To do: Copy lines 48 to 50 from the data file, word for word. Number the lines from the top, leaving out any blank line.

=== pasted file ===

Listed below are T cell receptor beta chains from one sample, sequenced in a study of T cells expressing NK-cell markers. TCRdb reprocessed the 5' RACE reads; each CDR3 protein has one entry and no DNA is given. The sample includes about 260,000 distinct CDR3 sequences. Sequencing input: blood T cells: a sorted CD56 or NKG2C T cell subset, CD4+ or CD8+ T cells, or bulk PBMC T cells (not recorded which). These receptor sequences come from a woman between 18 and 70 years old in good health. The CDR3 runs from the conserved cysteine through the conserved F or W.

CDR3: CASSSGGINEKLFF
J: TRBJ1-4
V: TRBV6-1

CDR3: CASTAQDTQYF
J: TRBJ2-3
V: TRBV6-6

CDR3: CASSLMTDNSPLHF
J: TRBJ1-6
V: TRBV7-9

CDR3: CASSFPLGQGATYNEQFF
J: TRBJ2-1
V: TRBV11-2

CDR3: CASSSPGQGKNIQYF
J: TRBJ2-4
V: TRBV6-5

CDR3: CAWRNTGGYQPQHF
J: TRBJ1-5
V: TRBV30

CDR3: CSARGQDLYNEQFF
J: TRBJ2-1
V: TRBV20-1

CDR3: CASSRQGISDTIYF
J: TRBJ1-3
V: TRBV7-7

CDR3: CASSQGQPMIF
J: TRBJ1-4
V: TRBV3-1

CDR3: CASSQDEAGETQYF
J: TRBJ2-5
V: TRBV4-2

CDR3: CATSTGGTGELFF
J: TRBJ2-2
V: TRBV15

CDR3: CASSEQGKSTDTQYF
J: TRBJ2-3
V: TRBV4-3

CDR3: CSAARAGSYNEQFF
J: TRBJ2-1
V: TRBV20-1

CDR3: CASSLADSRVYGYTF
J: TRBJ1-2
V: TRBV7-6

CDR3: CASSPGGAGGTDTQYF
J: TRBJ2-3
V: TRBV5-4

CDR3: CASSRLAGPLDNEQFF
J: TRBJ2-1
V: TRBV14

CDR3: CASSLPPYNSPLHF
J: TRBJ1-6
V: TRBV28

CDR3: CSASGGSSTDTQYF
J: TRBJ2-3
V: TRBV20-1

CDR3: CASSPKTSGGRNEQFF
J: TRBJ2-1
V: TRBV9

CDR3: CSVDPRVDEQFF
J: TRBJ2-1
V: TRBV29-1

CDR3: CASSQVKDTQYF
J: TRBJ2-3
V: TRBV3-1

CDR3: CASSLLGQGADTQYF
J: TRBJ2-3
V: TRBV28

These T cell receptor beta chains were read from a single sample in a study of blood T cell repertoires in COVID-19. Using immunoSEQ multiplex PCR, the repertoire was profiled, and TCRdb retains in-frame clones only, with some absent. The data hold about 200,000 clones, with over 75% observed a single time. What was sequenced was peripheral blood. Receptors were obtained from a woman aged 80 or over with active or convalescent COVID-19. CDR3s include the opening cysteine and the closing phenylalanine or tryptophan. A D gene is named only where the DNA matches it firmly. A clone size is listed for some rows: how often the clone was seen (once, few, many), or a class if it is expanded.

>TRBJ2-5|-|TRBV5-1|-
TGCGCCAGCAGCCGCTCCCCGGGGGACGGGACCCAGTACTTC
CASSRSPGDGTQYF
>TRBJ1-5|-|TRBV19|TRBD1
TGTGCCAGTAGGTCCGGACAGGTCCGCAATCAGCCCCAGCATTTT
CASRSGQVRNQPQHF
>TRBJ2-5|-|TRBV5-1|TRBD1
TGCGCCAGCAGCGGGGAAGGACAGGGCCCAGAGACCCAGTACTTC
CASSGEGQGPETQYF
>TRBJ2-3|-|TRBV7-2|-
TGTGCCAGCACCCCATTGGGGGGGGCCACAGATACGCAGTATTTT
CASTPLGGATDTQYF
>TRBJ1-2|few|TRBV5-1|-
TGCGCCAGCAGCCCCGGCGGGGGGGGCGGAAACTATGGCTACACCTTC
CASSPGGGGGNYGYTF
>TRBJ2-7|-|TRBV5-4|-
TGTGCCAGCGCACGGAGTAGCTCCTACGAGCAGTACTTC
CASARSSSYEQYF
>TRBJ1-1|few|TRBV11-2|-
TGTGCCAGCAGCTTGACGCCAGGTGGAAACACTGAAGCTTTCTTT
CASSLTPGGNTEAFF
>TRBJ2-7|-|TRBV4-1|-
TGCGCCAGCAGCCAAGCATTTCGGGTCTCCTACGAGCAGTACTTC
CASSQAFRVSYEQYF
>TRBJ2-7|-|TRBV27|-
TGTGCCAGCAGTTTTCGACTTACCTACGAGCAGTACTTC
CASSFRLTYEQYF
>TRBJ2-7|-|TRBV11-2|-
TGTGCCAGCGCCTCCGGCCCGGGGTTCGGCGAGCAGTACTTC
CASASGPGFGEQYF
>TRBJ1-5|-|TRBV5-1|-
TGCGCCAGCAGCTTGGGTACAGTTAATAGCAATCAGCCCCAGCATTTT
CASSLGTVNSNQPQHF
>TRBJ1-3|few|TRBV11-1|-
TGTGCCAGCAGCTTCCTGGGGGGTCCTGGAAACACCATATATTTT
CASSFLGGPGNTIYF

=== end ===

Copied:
J: TRBJ2-1
V: TRBV14

CDR3: CASSLPPYNSPLHF